It is hard to see where God is in the midst of days like this. I am glad I just know he is in spite of the way life goes on. And I am glad for friends who help me see him in their caring for me.
Having a little yelling match with God doesn’t cut down on the noise. I do not like the thought of ending my life like my dad – with Alzheimers. I don’t like the thought of what that would mean to my family. I wish God would just let me have things my way. I want to be in control. I would like to decide how it is all going to end – you know with dignity, a wise woman respected till the end, a sharp mind. Is that too much to ask?
I wish I could say that now it is all resolved in my mind. That somehow I have said “OK, God do whatever you like even with my end years.” But, in fact, this is something I am going to have to learn to trust him with. I’m not there yet.
So God, teach me more about you. Help me to trust. Be patient with me please.
Spent some time up at the hospital with my step-mom and dad. Dad’s got some bleeding from somewhere causing his hemoglobin to get dangerously low. So he’s getting transfusions and will be in the hospital for awhile. Now to decide just how far to go in treatment. Dad has Alzheimers and will not get better from that – not here in this life. And when death is not the end – is it fair to him to hold him here where the best we can obtain from aggressive treatment is a few more years of deterioration? I, personally, would rather be set free. I am glad he has a living will. We know that this is pretty much how he felt too. Still decisions on degrees of aggressiveness of treatment are not easy ones.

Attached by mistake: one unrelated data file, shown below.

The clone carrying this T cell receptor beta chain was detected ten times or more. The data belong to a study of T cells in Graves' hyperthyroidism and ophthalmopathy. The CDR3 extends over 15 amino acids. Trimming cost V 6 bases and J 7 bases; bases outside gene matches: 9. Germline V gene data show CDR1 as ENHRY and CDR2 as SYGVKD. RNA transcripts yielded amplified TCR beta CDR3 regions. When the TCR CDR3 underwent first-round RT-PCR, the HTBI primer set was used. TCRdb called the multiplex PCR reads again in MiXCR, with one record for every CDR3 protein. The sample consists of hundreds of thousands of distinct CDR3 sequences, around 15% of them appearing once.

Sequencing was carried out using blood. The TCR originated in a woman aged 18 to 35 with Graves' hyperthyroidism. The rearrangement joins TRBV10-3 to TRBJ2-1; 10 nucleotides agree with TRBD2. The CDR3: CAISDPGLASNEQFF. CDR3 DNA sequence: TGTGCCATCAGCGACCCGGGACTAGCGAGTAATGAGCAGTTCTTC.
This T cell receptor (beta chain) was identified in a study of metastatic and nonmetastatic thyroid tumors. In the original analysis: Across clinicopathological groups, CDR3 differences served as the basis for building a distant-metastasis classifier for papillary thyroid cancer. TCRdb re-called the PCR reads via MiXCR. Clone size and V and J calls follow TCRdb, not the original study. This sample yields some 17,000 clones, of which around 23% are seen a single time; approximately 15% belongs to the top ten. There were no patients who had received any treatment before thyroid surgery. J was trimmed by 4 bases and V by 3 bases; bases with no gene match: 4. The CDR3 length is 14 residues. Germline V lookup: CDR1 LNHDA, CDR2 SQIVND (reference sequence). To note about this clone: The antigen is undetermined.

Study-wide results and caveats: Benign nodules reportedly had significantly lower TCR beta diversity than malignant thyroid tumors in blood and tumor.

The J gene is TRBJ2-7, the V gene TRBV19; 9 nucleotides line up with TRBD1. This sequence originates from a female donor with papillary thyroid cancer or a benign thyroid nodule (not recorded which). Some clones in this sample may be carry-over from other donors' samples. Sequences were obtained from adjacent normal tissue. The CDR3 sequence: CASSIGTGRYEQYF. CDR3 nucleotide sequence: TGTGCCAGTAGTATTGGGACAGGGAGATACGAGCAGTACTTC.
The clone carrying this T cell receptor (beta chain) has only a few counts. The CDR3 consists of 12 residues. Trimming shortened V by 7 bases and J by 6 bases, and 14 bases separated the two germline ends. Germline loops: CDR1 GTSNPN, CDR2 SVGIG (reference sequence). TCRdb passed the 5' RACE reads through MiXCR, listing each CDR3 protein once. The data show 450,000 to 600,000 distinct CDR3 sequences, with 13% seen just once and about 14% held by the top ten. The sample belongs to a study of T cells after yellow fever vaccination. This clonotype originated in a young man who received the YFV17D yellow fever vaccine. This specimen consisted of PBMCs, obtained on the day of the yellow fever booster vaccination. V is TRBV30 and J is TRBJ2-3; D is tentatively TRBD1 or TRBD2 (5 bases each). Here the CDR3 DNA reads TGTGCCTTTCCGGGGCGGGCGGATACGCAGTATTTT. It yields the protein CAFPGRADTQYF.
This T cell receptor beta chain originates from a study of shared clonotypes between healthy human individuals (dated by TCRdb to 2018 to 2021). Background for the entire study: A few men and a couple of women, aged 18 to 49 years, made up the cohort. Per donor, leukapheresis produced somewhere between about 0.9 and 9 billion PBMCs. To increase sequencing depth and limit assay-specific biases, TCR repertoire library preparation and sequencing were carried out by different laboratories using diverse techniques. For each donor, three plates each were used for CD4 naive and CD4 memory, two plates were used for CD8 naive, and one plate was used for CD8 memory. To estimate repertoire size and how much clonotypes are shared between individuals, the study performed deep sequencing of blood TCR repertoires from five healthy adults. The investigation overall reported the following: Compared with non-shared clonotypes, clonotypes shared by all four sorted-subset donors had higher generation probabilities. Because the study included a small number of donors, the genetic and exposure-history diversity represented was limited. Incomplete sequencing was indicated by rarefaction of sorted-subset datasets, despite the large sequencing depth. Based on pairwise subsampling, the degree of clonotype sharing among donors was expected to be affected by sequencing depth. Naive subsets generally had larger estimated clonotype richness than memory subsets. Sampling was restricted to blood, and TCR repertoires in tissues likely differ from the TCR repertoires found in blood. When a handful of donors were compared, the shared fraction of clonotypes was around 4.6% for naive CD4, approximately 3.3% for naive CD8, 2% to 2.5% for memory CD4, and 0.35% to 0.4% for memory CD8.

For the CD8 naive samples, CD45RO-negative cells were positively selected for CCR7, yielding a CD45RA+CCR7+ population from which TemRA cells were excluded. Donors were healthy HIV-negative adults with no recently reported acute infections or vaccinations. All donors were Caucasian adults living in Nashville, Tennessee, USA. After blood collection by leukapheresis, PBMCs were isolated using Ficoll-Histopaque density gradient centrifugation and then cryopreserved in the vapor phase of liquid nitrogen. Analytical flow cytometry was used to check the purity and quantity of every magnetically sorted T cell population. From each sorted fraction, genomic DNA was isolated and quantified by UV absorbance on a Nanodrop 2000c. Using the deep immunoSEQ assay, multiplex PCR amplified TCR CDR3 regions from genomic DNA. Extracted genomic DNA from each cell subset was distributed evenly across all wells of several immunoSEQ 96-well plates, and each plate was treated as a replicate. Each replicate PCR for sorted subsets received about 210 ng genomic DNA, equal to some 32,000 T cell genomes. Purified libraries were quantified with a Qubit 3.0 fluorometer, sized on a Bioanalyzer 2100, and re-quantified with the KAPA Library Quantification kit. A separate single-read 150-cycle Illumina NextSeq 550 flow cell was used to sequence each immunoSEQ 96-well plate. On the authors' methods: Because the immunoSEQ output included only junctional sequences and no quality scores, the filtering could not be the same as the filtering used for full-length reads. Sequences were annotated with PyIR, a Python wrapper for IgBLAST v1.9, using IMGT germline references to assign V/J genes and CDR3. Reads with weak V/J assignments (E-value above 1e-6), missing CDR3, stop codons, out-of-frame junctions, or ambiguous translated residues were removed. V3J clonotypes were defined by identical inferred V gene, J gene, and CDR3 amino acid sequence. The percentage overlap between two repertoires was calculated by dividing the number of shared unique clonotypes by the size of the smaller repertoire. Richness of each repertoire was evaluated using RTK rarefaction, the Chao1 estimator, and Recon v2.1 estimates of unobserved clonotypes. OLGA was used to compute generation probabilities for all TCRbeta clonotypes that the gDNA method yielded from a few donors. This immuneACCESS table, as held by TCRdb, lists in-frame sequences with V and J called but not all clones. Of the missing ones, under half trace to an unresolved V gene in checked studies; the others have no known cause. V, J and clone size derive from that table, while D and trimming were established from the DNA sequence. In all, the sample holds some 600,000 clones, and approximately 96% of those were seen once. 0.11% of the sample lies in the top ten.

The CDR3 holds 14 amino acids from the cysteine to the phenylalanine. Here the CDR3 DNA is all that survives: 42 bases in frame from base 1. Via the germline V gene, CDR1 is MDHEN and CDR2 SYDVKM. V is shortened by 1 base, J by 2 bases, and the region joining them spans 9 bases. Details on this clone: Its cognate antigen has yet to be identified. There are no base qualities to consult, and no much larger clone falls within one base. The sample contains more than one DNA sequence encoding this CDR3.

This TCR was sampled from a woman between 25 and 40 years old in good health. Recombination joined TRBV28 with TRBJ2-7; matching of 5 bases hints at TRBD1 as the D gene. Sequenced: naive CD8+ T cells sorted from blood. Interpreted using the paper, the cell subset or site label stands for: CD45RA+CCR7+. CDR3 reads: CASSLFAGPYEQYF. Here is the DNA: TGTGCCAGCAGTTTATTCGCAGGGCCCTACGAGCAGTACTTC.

I went for tea to my step mom’s after being up at the hospital. I am growing more and more thankful that God sent her into dad’s life after my mom died. We sat and talked for a long time. About dad. About loss of companionship. About how my dad lived life fully till he couldn’t any more – and about how he still will sometimes say he would like to head off on some new adventure. How she is thankful for the good years they had.
She is a blessing. God give her peace and a good rest tonight. Bless her with wisdom in the days to come.